So now the real question: what does this all mean? In general what we really want to know is how this affects the statistics of players. Would Naslund get more goals per minute if he was played less vs. 4th line opponents (given the same supporting cast)? The answer is most likely yes, but then the question is how many more? The problem with measuring this is that players are so entrenched in their positions it’s hard to look at things in a before and after type setting. One would have to break all players into categories of line (per game/year) and compare how their stats were hurt by playing against tougher opposition, but one would also have to scale out age and developmental issue (injuries). In summary: it’s impossible to figure out the “cost” of being on a different line (from me perspective at least), but I can do something. As I have analyzed before I can look at players in terms of “line shooting percentage” for offense and “expected goals against per hour” for defense. The defensive measure is independent of goaltending and the offensive measure captures many aspects of scoring, while removing the defensive aspects (possession), so good players on bad teams can be measured accurately. Once I know a players “rating” based on the two scales listed above I can look at how “difficult” these lines actually were (some teams have bad top lines), in fact some coaches, I would argue cannot determine talent as there are likely a number of 2nd lines that are more effective than their fellow 1st lines, but I’ll save that discussion for another day. In order to make my comparisons “nice” I converted the above statistics into statistics with an average of 50 and standard deviation of 20, I also made a max of 100 and min of 0, so that players who fell out of the spectrum due to amazing “skills” would not mess with the statistics to extremely (generally extremes are caused by low ice time numbers or error). Once I have both scores I can compare how offensive and defensive their respective opposition is by using the same average techniques mentioned above, however I no longer need to separate defenseman from forwards, because they are on the same scale.
So what was the question again? How does opposition affect a players statistics, more specifically: how does opposition effect expected goals against and line shooting percentage.
Due to the fact that coaches do not appear to match players vs. defenseman, but seem to match players vs. forwards (A regression I did agreed with this theory) I will only compare offensive opposition line scores. If you do a quick regression, using ice time as a weight to scale out errors, you get an interesting relationship: players offensive scores increased with harder oppositions (which may just say top lines score more than third lines and top lines play vs. top lines), however, playing against easier offense resulted in better defensive scores by a factor of 15.7 for every 1 increase in line. Now when you look at the scores, they are a statistic with a standard deviation of around 20, the line scores have a standard deviation of around 0.1, 15.7*0.1 = 1.57 or 8% of 20, so I could conclude inconclusively that player’s defensive scores are 8% the result of opposition.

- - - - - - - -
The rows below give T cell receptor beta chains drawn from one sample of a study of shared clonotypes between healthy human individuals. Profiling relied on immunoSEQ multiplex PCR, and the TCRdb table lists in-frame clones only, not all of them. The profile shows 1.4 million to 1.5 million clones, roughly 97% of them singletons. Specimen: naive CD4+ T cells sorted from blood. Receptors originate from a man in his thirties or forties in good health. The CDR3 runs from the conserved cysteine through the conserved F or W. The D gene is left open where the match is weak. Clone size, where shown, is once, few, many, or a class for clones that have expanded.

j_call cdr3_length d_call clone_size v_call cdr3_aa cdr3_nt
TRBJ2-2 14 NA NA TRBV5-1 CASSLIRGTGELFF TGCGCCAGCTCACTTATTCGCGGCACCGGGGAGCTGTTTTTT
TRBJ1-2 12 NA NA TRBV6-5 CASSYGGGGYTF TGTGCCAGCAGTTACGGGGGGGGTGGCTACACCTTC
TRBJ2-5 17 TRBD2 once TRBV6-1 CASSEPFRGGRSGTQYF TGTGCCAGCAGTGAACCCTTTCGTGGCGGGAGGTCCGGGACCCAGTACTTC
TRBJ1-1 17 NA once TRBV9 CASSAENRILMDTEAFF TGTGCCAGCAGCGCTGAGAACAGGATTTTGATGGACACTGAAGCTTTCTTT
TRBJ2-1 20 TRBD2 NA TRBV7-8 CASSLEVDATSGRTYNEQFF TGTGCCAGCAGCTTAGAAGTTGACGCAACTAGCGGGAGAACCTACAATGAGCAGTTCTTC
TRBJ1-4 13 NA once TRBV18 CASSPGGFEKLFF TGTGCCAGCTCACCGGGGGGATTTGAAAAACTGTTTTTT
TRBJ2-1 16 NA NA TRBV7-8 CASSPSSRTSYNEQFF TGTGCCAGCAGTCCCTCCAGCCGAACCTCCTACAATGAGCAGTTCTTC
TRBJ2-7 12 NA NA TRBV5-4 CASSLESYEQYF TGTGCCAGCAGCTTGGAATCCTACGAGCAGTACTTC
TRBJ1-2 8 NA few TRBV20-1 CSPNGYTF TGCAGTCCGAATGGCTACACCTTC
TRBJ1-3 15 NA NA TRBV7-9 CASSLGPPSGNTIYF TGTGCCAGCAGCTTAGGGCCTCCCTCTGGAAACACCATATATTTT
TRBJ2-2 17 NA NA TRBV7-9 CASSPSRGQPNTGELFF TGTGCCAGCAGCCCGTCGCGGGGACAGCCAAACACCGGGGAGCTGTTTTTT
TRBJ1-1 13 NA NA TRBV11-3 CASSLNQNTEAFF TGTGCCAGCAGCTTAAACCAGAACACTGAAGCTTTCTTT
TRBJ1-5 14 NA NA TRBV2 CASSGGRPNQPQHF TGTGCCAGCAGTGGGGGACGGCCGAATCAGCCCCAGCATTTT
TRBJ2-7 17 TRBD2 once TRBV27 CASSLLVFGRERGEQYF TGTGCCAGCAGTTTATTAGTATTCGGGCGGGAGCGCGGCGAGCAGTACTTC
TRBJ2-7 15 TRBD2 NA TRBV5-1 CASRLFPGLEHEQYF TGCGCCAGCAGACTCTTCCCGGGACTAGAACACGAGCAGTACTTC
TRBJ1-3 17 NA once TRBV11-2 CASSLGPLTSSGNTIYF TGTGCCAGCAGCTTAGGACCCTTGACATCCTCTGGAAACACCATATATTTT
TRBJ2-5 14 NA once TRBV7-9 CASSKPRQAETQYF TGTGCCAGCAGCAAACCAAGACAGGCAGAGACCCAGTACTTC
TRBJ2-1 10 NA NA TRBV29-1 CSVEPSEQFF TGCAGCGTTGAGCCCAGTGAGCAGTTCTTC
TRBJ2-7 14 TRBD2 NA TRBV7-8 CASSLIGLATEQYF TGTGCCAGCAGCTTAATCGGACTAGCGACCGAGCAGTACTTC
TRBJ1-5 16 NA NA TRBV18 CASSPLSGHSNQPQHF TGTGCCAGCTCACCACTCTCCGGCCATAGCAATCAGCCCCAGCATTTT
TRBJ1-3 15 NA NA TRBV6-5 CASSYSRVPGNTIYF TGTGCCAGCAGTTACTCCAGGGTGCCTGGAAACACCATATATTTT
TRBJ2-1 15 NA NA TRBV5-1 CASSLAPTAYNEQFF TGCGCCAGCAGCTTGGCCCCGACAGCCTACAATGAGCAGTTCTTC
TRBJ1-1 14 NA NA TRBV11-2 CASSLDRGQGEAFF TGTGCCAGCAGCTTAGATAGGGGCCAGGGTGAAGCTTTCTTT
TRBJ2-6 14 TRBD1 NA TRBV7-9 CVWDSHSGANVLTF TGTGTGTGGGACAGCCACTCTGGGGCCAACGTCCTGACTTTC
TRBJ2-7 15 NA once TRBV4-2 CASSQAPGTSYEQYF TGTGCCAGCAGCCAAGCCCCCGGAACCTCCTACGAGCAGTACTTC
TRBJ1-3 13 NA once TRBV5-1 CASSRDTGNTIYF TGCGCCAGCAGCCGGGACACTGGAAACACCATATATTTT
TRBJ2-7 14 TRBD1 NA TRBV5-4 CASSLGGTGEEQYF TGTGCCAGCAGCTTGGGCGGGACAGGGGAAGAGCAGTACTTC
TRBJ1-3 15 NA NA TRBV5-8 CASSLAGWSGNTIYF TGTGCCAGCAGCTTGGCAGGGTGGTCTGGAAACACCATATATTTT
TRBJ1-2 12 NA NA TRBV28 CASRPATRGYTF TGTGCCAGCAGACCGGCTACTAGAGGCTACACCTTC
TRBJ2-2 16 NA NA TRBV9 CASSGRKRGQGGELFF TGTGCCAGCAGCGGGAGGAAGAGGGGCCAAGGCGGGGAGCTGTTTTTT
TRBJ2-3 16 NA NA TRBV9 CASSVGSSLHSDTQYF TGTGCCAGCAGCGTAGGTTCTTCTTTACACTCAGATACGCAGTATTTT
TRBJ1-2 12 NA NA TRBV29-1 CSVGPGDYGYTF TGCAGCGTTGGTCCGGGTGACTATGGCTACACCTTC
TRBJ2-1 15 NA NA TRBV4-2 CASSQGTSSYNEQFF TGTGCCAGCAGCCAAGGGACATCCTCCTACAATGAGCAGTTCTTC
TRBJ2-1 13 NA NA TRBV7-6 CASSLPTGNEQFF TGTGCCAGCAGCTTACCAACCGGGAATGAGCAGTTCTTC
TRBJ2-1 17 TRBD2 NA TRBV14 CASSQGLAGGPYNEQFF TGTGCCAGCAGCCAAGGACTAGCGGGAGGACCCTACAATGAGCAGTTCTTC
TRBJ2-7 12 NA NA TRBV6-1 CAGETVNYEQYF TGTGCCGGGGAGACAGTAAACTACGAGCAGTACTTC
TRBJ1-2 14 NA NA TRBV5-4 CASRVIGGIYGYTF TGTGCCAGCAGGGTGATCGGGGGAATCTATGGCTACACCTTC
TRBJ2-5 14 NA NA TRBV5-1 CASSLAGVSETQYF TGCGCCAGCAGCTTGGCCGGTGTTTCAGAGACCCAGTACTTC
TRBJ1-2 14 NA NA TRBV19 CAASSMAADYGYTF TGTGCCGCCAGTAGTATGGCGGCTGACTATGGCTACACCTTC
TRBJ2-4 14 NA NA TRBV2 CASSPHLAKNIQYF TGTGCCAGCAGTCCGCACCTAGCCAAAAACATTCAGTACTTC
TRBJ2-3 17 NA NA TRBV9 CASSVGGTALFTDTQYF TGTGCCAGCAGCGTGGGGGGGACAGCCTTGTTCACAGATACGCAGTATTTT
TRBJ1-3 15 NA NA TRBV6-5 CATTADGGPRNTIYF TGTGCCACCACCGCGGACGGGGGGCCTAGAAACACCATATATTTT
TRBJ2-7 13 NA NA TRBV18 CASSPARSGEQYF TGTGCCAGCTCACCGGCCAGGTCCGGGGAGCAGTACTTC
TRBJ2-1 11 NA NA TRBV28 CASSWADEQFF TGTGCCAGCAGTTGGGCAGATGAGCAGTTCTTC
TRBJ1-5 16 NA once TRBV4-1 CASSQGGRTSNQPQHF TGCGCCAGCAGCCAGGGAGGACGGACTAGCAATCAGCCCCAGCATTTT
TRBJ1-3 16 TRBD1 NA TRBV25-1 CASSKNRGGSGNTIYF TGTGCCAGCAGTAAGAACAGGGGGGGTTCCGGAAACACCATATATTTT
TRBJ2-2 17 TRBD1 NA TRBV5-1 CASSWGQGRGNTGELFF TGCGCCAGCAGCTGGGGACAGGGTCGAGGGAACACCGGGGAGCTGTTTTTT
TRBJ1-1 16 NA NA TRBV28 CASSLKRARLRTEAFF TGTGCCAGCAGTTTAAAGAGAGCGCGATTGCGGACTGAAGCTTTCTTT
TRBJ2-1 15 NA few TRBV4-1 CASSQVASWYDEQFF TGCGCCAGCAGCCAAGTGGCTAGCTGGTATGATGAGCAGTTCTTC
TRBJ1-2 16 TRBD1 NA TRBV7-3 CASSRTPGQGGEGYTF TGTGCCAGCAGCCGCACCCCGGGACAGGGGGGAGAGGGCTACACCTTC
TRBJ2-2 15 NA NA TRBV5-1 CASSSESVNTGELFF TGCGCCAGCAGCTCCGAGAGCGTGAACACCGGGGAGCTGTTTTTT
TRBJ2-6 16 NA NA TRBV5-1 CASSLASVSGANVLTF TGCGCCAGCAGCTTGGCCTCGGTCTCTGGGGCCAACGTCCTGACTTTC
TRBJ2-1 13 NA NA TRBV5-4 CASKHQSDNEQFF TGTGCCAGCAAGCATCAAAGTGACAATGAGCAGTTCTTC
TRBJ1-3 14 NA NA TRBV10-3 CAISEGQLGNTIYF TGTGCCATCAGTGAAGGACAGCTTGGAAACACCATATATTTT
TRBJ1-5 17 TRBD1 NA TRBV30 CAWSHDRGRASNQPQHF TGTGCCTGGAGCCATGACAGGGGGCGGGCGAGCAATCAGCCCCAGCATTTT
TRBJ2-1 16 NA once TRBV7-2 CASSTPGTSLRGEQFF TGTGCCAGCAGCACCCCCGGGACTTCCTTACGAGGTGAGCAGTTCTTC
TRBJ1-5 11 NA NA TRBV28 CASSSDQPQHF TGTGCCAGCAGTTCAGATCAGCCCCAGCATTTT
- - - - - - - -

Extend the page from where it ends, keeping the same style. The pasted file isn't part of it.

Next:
It should be no surprise that forwards have similar results to defenseman, most importantly the line quality, however a forward’s defensive score is even more dependant on opposition than a defenseman (this may be another good indicator of how worthless the minus statistics are). Similar to their defensive scores, forwards saw a marked decrease in scoring when they saw easier opposition (checking lines?), as such I will disregard these results as they provide no useful information on the quality of the forward in question. As for the defensive scores a regression shows a factor 23.1 for forward line score which works out to 2.31 when multiplied by 0.1 (same procedure as above) or 12%, so one can similarly conclude that a forwards defensive results are 12% opposition.
Looking that the regression results, there’s enough error that I can combine the forwards and defensemen into one group, this results in 10% of the variability of the defensive scores coming from opposition (nice number to work with too).
Of course the above conclusions are by no means statistically sound, the data in this study has a “tendency” to stay around the average, and team plays a large role as such the data is likely showing less variability as a function of the above variables and “reducing” the score and as such it is likely a larger number (but this is just as guess), however as lower bounds and reasonable starting guesses I will go on to rescale the players scores based on these assumptions. I can rescale the scores to account for these differences, how different are these results? Well it’s not perfect, most players change by one or two points. Meaning my scoring (from 0 to 100) is reasonably accurate even when accounting for opposition. That doesn’t necessarily imply that plus-minus or that “goals for” isn’t related to opposition, it only states that relatively speaking “expected goals against” is not statistically significantly affected by opposition and that interestingly a "lines shooting percentage" decreases with "easier lines".